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USA 1977
Directed by
Robert Altman
125 minutes
Rated PG

Reviewed by
Bernard Hemingway
3 stars

3 Women

Most films depend on a story with a discernible thematic meaning – love conquers all, crime doesn’t pay  - and so on. 3 Women has story but what it means it far from apparent.  Which makes sense as Robert Altman, never in any case one to conform to mainstream conventions, claimed that the core image of two women in a desert setting came to him in a dream (apparently Bergman's Persona,1966, was also an influence)

The main character, Millie Lammoreaux (Shelley Duvall), is a self-preoccupied young woman who works in a hot spring health spa in the Californian desert. Although projecting confidence and believing herself irresistible to men, she is ignored by everyone except Pinky Rose (Sissy Spacek), a teenager who comes to work in the resort.  Pinky develops a crush on Millie but when she moves into the latter’s apartment she become obsessive with disastrous results.  

Although there is an actual dream sequence late in the film, for the most part Altman, who co-wrote with Patricia Resnick, plays it straight never allowing us identify the film as mystery, thriller or horror through the use of genre tropes or narrative developments. Rather, he maintains a mundane surface that is slightly disturbed by his odd characters, the deludedly narcissistic Millie and the strangely eager Pinky, the allusive visuals, notably the prominent motif of water and the sexually-charged murals of Willie (Janice Rule), the barely-speaking third woman referred to by the title, as well as by Gerald Busby's haunting flute music which recalls a similar use in the period films of Kurosawa and Mizoguchi. Although we cannot see where this going, ultimately the effect is not dissimilar to Polanski's Rosemary’s Baby (1968) – a sense of the everyday warped out of alignment and into a different reality.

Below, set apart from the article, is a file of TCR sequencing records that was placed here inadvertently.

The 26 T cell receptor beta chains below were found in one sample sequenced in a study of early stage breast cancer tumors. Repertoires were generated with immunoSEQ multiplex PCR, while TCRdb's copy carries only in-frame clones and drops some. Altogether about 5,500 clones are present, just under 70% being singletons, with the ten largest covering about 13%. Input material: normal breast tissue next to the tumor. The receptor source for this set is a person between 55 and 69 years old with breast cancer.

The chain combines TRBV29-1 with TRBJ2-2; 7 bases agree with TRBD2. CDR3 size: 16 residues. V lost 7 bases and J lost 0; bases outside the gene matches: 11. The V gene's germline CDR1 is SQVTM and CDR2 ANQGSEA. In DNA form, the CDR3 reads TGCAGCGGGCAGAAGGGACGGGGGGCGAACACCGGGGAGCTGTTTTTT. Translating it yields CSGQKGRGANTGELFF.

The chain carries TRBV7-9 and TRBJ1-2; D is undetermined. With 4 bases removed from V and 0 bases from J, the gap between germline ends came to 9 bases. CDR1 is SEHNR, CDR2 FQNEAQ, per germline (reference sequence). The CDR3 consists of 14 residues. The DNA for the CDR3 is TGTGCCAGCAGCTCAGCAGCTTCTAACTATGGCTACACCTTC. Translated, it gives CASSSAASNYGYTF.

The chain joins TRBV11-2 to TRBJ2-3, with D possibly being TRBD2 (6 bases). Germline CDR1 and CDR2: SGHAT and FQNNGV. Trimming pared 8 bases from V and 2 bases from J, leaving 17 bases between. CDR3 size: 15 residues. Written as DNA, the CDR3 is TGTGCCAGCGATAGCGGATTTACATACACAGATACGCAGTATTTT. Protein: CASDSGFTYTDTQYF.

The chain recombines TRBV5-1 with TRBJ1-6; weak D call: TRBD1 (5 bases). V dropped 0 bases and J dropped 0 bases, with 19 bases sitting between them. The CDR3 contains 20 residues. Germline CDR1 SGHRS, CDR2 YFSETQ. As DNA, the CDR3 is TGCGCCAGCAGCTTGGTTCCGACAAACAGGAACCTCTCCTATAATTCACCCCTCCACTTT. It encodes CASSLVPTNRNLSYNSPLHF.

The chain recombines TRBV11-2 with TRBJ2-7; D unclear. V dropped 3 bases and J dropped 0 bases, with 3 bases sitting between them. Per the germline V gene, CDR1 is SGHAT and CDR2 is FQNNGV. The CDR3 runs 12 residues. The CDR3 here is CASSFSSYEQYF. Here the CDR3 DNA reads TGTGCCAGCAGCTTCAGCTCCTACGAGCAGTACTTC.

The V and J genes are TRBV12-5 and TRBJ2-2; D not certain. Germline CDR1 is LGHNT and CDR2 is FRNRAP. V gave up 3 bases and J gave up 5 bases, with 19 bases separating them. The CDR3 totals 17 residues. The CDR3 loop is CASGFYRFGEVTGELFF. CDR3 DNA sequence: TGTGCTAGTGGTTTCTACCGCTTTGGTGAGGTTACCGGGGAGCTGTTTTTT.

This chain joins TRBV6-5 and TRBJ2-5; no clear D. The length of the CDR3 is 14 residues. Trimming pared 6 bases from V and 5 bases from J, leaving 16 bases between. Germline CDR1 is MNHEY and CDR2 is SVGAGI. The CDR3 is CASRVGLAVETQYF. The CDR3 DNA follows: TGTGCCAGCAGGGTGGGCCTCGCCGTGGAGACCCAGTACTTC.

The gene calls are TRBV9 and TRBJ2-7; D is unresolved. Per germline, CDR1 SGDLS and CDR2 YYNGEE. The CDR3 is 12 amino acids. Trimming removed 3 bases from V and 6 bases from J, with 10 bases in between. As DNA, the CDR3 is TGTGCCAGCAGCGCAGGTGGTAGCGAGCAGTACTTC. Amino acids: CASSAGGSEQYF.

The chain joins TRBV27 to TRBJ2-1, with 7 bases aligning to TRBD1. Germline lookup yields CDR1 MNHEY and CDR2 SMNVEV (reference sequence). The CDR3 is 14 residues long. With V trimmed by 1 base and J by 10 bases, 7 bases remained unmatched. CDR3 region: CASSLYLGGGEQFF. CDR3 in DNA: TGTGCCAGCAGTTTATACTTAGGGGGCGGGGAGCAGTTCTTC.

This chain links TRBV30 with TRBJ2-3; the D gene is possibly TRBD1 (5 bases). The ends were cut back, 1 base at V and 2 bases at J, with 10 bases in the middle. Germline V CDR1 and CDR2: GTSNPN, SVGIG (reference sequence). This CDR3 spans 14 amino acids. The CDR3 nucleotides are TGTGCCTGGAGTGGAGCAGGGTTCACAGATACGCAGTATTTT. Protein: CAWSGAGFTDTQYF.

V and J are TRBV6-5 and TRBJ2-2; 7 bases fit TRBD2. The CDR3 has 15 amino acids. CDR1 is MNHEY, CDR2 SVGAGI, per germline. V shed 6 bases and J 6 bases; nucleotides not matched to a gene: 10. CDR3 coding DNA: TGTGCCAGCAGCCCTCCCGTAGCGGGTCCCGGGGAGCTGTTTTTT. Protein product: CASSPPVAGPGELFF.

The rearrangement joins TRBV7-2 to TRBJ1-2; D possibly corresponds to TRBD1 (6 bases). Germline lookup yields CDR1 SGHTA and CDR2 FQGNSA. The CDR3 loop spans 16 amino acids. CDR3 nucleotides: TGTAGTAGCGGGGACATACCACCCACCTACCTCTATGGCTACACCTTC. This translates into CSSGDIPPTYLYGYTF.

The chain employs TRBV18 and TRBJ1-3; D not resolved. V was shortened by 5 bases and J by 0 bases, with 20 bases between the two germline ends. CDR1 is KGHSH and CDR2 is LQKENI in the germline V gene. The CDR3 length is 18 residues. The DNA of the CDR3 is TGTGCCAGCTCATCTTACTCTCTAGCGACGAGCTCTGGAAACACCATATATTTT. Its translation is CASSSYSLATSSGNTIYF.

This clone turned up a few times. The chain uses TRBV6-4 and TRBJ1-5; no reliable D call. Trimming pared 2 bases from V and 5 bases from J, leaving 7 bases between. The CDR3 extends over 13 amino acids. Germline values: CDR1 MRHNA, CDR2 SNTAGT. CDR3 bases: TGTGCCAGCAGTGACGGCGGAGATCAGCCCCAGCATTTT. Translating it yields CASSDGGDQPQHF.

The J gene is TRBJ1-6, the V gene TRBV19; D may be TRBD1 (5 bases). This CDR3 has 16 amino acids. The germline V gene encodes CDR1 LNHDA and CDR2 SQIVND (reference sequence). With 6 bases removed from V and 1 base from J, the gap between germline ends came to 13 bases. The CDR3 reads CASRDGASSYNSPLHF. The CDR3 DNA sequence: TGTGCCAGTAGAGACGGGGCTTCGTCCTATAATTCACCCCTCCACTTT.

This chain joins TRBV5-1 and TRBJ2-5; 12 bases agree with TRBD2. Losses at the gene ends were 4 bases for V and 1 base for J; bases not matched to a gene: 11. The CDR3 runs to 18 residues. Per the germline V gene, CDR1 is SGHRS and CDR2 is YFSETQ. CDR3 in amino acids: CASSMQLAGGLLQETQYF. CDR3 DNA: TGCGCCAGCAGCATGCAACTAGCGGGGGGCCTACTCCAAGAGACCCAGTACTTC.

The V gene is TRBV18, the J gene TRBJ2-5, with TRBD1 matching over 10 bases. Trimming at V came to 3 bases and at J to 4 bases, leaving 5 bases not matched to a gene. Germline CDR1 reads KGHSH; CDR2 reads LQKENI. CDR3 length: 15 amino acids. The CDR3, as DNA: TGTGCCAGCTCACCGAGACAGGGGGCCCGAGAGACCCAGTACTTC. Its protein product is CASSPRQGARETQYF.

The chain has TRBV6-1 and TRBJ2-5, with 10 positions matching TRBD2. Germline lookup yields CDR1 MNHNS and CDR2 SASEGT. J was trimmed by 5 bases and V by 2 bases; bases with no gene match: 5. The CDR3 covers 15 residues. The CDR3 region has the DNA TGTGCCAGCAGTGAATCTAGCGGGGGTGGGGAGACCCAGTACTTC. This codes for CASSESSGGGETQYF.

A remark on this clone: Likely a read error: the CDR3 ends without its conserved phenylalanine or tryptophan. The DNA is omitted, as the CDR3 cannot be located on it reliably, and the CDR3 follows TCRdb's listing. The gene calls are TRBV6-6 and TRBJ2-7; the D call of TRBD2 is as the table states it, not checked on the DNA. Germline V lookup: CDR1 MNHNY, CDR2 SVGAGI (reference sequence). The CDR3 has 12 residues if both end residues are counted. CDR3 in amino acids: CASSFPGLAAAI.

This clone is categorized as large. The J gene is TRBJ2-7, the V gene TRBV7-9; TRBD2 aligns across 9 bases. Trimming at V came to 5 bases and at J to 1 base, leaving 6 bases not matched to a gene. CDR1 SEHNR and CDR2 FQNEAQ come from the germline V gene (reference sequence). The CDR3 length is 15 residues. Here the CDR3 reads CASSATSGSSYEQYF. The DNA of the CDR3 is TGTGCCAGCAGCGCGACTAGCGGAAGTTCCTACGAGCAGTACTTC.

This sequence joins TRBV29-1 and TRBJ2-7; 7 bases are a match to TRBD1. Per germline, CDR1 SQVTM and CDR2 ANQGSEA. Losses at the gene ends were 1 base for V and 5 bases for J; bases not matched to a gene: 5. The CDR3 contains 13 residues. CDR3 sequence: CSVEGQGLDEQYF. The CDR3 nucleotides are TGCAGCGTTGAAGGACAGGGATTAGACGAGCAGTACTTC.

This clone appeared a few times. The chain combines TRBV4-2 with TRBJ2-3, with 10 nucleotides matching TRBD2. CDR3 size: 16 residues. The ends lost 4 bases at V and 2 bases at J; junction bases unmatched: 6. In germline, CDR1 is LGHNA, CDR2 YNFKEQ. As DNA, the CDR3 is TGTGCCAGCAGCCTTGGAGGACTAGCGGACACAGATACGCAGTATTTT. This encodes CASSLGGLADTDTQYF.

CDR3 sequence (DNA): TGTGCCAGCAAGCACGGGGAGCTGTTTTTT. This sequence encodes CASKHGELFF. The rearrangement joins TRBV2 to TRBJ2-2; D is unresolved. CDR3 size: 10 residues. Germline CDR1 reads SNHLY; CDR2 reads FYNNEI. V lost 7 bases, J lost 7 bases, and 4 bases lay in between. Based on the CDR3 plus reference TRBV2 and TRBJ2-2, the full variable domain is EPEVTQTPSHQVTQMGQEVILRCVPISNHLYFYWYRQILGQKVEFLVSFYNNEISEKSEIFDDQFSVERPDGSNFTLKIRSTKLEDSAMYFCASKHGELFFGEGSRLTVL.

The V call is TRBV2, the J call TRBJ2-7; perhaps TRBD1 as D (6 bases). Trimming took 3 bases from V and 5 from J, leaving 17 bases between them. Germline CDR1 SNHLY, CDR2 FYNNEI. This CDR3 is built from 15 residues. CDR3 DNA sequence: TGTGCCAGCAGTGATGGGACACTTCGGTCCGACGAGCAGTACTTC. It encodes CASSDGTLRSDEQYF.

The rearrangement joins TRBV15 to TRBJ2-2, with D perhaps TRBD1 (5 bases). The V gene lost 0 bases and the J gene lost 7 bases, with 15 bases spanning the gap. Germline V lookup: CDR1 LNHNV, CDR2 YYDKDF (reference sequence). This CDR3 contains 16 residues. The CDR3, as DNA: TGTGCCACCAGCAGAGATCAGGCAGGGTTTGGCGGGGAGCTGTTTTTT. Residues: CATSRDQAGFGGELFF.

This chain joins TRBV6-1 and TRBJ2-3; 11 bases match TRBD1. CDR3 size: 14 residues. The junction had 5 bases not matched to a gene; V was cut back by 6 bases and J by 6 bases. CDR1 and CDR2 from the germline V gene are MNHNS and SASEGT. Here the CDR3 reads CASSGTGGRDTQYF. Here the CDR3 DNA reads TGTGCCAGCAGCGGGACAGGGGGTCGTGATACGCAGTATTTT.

Like any dream, the meaning of all this is a matter of interpretation. The film’s title and its coda suggests that that each of the characters is an aspect of the female archetype but there is no sense that Altman is trying to embody any kind of thesis.  It’s best just to give yourself up to the flow of events and leave it at that.

Spacek who had starred in Carrie the previous year is excellent as the somewhat disturbed teenager whilst Duvall who would play Olive Oyl in Altman’s rather less successful Popeye (1980) gives the performance of her career,  

FYI: Altman returned to similar material in one of his best films, Come Back to the Five and Dime, Jimmy Dean, Jimmy Dean (1982).




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